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Country of Origin, History of Flat-Coated Retrievers
The Flat-Coated Retriever is a relatively new breed. It was developed in the 1800s by crossing Irish Setters, Labrador Retrievers, Water Dogs, and the St. John’s Newfoundland. The breed was fairly popular with cod fishermen off the coast of Newfoundland and was one of several breeds referred to as “Labradors.” At some point sheepdogs – probably Collies – were added into the breeding.
The Retriever classification of the 1859 British dog show included Curly-Coated, Wavy-Coated, and Smooth-Coated Retrievers. Flat-Coats were shown as Wavy-Coated. The breed gained popularity with breeders in England. However, it was nearly lost by the end of World War II. Stanley O’Neill, a great authority on Flat-Coats, revived the breed. By the mid-1960s it was flourishing in the United States as well as Europe.
It is a very highly regulated breed by those who raise Flat-Coats. Those desiring to own them must sign contracts with very strict rules on breeding and not relinquishing a dog and must be tightly screened for appropriateness of placement of each puppy.
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Check Your Flat-Coated Retriever's Learning Style
Are you aware dogs also have a learning style that can greatly affect their ability to housetrain as well as be trained correctly. Evaluate your Flat-Coated Retriever's learning style and personality using our free Learning Style tool so that you are better able to provide him with the proper Flat-Coated Retriever training methods.
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Are you inadvertently snow-balling bad behavior in your Flat-Coated Retriever? Evaluate your Dog Training Style from our Free Tool and learn how best to deal with your dog.
Flat-Coated Retriever Calorie Calculator
Do you know how many calories your Flat-Coated Retriever needs every day and how many cups of food you should be giving it every day? Click here to use our Flat-Coated Retriever Calorie Calculator.
A General Appearance of the Dog
The silhouette of a Flat-Coated Retriever is unforgettable. Often described as a cross between a Golden Retriever and an Irish Setter, the Flat Coat is lean, sleek, and powerful. The Flat-Coated Retriever’s back is level and his head and neck appear to be a single part. His head is narrower than a Golden’s.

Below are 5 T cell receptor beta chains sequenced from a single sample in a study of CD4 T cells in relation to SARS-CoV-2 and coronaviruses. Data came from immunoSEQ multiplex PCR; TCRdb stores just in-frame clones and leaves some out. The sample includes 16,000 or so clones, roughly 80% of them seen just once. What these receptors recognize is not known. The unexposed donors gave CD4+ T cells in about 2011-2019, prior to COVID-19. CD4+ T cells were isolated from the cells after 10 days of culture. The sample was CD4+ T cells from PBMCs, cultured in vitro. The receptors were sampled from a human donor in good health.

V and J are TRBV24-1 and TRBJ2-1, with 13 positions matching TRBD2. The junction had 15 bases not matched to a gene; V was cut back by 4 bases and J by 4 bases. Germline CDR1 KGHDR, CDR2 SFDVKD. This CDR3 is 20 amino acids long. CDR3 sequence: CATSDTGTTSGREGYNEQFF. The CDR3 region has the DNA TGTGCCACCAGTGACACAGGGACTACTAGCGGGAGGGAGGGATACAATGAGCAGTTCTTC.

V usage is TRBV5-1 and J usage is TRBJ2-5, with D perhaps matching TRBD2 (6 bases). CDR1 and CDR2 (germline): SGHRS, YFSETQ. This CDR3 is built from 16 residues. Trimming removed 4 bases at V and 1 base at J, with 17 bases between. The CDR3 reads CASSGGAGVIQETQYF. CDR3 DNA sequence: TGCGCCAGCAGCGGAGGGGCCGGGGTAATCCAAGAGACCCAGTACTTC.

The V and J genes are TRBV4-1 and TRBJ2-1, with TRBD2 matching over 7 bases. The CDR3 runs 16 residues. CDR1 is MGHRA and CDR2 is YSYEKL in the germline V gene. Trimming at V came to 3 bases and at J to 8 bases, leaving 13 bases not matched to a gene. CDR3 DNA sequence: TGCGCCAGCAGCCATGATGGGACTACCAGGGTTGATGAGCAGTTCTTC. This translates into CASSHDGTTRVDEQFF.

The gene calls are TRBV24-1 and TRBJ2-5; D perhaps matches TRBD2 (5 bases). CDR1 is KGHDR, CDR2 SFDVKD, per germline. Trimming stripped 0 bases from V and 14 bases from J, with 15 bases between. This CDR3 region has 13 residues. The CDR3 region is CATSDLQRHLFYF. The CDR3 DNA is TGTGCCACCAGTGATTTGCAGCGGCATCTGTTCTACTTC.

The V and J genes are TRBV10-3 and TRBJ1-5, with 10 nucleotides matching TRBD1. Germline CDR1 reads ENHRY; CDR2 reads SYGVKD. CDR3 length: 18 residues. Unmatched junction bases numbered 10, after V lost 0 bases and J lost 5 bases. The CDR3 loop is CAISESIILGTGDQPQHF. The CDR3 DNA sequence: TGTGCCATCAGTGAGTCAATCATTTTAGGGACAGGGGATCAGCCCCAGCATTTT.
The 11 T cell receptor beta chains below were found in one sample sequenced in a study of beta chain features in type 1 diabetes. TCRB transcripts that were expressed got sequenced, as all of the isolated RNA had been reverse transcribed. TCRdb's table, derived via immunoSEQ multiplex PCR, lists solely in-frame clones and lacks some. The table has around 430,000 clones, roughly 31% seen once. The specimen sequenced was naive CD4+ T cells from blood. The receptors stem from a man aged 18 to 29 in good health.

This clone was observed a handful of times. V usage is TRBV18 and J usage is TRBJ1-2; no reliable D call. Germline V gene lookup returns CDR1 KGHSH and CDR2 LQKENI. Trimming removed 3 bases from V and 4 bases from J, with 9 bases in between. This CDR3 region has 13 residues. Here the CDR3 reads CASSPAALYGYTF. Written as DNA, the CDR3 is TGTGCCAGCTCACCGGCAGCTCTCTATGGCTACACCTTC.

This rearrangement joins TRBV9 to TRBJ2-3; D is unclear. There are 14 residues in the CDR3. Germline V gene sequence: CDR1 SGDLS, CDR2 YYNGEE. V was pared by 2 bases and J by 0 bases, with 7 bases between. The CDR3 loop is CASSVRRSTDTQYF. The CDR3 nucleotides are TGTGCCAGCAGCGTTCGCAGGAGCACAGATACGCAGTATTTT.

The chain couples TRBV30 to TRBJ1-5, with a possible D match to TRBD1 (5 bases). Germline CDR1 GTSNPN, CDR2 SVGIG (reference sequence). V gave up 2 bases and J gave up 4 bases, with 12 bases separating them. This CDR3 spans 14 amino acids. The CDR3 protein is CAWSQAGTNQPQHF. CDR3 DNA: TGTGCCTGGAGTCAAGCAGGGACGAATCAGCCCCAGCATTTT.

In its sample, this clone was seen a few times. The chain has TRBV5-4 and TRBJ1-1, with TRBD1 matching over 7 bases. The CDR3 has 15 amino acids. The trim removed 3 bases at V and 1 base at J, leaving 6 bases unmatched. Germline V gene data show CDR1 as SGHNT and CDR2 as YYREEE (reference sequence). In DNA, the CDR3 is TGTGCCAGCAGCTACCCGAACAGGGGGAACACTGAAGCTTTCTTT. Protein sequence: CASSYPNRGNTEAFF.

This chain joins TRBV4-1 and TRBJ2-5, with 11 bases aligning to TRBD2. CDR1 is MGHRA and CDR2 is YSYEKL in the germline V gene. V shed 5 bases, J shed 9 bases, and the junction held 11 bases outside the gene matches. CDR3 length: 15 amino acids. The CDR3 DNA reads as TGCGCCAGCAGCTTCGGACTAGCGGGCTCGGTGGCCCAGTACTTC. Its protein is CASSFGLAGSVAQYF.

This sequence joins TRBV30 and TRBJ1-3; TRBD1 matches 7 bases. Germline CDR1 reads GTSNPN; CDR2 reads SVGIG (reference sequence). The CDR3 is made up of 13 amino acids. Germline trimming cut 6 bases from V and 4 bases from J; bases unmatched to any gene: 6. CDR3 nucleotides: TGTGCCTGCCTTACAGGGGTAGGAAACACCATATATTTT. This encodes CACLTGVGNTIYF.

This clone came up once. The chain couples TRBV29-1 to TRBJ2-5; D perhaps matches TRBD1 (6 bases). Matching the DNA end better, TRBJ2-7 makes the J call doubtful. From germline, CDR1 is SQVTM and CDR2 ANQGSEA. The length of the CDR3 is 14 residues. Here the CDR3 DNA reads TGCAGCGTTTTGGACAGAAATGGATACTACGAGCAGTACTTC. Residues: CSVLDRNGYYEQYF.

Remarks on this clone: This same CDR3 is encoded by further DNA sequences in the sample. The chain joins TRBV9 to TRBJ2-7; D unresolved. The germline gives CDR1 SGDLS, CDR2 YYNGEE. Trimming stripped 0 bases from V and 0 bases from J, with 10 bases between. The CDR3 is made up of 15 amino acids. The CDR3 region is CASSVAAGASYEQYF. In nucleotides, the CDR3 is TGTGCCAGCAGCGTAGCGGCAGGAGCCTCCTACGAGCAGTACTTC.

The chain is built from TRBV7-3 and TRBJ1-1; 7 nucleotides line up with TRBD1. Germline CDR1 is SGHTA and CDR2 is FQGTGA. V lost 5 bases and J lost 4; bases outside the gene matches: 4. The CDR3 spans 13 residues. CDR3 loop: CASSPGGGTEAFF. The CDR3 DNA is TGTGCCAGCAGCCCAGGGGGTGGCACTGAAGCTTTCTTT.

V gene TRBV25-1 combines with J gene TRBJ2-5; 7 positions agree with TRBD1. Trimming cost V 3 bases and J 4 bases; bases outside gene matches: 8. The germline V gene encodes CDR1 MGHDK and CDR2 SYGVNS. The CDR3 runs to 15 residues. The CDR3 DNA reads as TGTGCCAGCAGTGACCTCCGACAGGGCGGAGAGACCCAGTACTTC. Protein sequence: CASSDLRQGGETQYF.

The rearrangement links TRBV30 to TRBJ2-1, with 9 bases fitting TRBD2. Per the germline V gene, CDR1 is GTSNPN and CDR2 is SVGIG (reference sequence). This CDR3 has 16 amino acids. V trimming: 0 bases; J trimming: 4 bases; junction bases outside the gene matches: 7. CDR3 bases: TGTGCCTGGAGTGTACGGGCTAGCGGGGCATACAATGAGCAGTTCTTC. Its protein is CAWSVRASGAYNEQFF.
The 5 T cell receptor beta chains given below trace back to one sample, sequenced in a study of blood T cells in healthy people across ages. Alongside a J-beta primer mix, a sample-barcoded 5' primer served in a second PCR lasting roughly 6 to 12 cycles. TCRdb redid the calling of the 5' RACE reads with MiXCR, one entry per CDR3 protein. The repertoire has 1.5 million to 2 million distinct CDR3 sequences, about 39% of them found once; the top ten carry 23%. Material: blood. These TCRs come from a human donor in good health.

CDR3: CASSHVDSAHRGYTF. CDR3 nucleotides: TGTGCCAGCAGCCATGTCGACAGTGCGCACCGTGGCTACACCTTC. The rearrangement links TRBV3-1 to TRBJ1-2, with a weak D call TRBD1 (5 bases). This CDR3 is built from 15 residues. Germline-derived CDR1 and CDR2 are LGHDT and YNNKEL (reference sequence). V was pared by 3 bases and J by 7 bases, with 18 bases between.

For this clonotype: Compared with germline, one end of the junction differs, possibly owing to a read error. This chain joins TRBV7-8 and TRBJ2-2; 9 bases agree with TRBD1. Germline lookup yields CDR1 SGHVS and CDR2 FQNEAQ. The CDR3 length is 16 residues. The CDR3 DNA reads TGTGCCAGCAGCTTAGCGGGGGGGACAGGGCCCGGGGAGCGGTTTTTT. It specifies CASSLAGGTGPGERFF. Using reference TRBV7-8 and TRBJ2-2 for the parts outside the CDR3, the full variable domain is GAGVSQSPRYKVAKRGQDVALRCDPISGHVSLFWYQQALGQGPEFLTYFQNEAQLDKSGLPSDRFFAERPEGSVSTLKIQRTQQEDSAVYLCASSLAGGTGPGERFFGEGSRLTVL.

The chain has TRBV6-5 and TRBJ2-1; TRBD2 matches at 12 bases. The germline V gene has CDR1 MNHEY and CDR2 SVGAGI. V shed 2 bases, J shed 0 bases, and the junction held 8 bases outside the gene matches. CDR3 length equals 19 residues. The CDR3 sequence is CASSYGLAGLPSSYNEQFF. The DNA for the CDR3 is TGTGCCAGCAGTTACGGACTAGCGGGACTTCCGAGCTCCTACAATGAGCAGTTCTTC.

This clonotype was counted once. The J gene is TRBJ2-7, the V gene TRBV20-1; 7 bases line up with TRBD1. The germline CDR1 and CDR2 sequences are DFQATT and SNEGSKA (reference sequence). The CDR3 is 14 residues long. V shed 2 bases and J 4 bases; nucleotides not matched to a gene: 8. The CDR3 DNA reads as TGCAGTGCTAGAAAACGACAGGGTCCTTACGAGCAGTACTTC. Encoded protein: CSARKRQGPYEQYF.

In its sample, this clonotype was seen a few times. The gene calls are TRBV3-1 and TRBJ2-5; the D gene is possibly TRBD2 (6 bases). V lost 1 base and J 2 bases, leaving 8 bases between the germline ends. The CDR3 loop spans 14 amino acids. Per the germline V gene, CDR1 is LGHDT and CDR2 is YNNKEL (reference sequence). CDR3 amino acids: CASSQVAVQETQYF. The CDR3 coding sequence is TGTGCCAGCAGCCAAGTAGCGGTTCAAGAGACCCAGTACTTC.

A Flat-Coat is well-balanced and extremely elegant. Although his legs appear small in diameter, they are very strong and springy. Flat-Coated Retrievers look proud and intelligent and act alert, happy and ready to go. The medium length black or brown coat is extremely shiny and lies flat against the body. The legs and tail are well feathered.
The Flat-coated Retriever comes in two colors – black or liver. Both colors are solid and cannot have even one hair of any other color. The coat is very shiny and lies flat against the body.
The medium length black or brown coat is extremely shiny and lies flat against the body. There is also an undercoat which becomes much heavier in the fall and winter. The legs and tail are well feathered.
Flat-Coated Retrievers are constant shedders with extremely heavy shedding in the spring and fall. Using a shedding blade on them is often necessary during their heavy shedding times. Your house will always have black or brown fur floating around and on the floors.
Males: 23 – 24.5 inches
Females: 22 – 23.5 inches
The English version of the Flat-Coated Retriever tends to be taller than the American version.
60-70 lbs for both male and female is appropriate.
This breed should look lean and muscular. The ribs should be able to be seen. Do not overfeed.
The Spanish Water Dog is an extremely intelligent, fearless, ever-active, strong, attentive, happy and well balanced versatile working dog with strong herding, hunting and guardian instincts. It is a devoted companion. It is reserved, not shy, with strangers. They can be protective and territorial.
Are they suited to families with kids?
Most of them are good with children and other animals if properly socialized.
Training Your Flattie